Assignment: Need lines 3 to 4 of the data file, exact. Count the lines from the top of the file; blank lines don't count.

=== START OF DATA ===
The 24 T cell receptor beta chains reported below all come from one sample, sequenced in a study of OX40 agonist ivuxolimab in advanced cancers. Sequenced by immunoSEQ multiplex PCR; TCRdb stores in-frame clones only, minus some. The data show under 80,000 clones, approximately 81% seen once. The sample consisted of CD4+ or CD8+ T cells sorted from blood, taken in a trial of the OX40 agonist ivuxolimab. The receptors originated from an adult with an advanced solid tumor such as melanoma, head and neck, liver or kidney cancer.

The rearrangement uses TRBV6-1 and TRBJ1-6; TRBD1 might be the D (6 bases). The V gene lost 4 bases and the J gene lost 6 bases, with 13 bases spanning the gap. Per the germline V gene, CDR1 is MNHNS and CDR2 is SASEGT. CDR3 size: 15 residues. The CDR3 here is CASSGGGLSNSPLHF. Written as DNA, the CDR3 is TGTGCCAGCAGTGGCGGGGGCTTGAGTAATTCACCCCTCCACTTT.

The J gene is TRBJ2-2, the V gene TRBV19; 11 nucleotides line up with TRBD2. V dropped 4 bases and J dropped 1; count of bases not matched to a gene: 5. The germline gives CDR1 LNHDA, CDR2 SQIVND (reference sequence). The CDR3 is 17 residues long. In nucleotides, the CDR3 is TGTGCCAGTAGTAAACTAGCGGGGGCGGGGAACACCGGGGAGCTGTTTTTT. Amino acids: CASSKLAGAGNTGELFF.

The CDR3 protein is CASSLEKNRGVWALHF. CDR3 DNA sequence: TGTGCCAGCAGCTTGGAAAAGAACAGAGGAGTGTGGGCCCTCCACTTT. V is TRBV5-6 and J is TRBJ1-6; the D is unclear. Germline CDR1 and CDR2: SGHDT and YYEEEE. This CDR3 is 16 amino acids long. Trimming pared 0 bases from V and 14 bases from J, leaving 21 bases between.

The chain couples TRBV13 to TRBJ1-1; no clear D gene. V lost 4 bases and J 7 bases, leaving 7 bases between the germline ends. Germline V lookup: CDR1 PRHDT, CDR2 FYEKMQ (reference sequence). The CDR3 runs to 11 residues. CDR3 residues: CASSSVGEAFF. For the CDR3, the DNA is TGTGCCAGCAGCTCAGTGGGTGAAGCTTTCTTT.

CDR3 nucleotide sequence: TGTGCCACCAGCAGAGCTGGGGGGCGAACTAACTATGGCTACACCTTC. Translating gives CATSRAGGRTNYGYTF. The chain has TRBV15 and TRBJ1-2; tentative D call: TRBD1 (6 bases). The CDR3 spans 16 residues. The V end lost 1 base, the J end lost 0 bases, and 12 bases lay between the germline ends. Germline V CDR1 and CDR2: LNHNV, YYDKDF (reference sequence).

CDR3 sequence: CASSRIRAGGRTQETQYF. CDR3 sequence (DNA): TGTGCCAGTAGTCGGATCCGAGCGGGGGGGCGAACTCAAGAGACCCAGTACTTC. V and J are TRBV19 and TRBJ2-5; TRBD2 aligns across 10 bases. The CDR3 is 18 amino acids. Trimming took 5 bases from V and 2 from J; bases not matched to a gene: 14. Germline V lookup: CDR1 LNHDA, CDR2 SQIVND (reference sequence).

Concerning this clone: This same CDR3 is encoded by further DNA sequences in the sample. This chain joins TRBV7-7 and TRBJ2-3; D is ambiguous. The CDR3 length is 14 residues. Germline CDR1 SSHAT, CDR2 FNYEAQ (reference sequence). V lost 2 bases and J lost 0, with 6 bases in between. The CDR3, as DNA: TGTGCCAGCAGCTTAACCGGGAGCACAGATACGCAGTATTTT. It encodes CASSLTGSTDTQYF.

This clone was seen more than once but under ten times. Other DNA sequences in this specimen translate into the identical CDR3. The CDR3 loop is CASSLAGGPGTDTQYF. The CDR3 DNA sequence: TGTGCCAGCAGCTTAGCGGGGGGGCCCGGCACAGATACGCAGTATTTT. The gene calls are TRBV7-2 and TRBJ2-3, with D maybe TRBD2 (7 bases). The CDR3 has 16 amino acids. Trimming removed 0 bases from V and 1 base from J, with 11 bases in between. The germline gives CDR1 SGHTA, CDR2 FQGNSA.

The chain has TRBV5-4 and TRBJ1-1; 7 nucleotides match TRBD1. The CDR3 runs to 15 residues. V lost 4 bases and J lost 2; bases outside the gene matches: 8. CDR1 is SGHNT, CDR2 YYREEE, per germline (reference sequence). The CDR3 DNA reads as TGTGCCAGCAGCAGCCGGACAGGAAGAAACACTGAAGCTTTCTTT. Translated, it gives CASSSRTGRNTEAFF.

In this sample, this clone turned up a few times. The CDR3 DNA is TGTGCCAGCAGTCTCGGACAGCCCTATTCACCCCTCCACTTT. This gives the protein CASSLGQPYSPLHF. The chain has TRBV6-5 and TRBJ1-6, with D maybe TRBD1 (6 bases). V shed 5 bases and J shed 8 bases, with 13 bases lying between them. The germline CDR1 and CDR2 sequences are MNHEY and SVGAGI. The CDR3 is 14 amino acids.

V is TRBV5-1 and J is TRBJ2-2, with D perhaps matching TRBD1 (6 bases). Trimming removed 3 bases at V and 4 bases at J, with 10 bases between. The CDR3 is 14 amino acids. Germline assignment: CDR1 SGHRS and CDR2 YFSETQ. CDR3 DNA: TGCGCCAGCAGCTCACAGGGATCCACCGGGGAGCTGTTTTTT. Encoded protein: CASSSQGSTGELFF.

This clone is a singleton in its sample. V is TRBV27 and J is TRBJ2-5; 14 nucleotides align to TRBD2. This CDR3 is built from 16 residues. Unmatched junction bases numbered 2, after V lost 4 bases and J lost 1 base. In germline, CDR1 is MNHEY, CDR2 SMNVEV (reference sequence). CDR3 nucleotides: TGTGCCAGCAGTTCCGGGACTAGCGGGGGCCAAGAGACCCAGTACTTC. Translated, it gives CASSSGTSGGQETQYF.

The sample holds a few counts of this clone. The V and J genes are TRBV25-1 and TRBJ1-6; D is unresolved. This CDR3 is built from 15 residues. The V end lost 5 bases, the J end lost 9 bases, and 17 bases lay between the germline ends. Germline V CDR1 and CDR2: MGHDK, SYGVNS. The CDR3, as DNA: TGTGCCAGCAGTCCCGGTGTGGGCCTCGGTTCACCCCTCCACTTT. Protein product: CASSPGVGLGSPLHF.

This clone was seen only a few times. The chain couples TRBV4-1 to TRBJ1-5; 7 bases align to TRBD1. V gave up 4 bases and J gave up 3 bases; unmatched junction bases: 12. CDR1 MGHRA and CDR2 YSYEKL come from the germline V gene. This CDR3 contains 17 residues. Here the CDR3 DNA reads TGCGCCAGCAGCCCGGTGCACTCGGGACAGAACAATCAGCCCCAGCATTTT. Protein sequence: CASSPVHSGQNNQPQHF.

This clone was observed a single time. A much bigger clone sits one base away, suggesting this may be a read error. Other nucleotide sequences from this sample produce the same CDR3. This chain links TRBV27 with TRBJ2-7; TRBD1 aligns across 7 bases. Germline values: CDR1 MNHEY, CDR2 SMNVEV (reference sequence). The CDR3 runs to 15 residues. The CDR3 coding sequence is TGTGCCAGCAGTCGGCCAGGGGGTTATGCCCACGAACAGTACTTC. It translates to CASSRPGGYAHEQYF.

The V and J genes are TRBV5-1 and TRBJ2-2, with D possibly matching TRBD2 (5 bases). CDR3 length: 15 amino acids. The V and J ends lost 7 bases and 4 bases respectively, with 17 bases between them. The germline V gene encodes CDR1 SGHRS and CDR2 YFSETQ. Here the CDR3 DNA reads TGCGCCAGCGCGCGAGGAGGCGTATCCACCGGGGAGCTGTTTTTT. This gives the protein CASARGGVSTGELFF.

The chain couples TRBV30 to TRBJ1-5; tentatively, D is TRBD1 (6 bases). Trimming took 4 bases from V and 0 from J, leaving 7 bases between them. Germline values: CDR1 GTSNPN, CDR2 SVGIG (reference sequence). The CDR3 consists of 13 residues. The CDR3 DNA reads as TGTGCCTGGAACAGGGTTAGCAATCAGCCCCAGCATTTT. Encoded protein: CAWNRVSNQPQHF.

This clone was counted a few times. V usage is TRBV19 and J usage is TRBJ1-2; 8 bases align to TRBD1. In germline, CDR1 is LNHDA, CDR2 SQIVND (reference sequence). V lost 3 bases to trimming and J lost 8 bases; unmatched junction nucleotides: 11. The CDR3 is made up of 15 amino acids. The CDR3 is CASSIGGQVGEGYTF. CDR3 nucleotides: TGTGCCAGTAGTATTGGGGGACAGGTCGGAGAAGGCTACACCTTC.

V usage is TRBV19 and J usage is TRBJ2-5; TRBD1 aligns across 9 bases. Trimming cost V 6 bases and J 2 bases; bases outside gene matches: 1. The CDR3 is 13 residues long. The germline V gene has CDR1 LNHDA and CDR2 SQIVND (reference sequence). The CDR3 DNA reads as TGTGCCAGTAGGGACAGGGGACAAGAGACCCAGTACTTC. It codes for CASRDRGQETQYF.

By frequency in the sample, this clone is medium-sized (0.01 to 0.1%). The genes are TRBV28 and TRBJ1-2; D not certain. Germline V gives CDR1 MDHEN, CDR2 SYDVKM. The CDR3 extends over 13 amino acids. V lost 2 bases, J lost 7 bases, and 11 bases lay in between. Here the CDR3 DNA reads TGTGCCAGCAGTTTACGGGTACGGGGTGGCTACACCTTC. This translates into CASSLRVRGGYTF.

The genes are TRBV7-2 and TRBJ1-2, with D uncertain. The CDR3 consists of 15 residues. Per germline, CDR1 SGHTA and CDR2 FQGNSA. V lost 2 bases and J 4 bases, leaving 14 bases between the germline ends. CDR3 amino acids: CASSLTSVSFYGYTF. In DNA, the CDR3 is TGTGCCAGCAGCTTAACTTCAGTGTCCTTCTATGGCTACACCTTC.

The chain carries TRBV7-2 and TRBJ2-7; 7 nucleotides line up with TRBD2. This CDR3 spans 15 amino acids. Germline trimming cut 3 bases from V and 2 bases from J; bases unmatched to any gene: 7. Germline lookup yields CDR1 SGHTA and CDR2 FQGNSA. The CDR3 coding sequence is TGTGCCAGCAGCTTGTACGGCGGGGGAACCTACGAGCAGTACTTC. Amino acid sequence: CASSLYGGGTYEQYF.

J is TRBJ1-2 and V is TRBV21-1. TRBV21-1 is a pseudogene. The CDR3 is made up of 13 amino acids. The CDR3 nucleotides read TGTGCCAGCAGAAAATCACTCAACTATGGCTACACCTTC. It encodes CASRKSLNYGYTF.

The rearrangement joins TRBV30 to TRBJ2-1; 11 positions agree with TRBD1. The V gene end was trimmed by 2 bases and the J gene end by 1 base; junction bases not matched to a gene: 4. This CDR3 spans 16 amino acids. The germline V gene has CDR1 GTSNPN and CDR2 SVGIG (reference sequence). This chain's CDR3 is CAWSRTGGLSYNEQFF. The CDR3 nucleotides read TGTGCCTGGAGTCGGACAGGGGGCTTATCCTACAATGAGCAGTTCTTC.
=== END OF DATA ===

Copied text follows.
The J gene is TRBJ2-2, the V gene TRBV19; 11 nucleotides line up with TRBD2. V dropped 4 bases and J dropped 1; count of bases not matched to a gene: 5. The germline gives CDR1 LNHDA, CDR2 SQIVND (reference sequence). The CDR3 is 17 residues long. In nucleotides, the CDR3 is TGTGCCAGTAGTAAACTAGCGGGGGCGGGGAACACCGGGGAGCTGTTTTTT. Amino acids: CASSKLAGAGNTGELFF.

The CDR3 protein is CASSLEKNRGVWALHF. CDR3 DNA sequence: TGTGCCAGCAGCTTGGAAAAGAACAGAGGAGTGTGGGCCCTCCACTTT. V is TRBV5-6 and J is TRBJ1-6; the D is unclear. Germline CDR1 and CDR2: SGHDT and YYEEEE. This CDR3 is 16 amino acids long. Trimming pared 0 bases from V and 14 bases from J, leaving 21 bases between.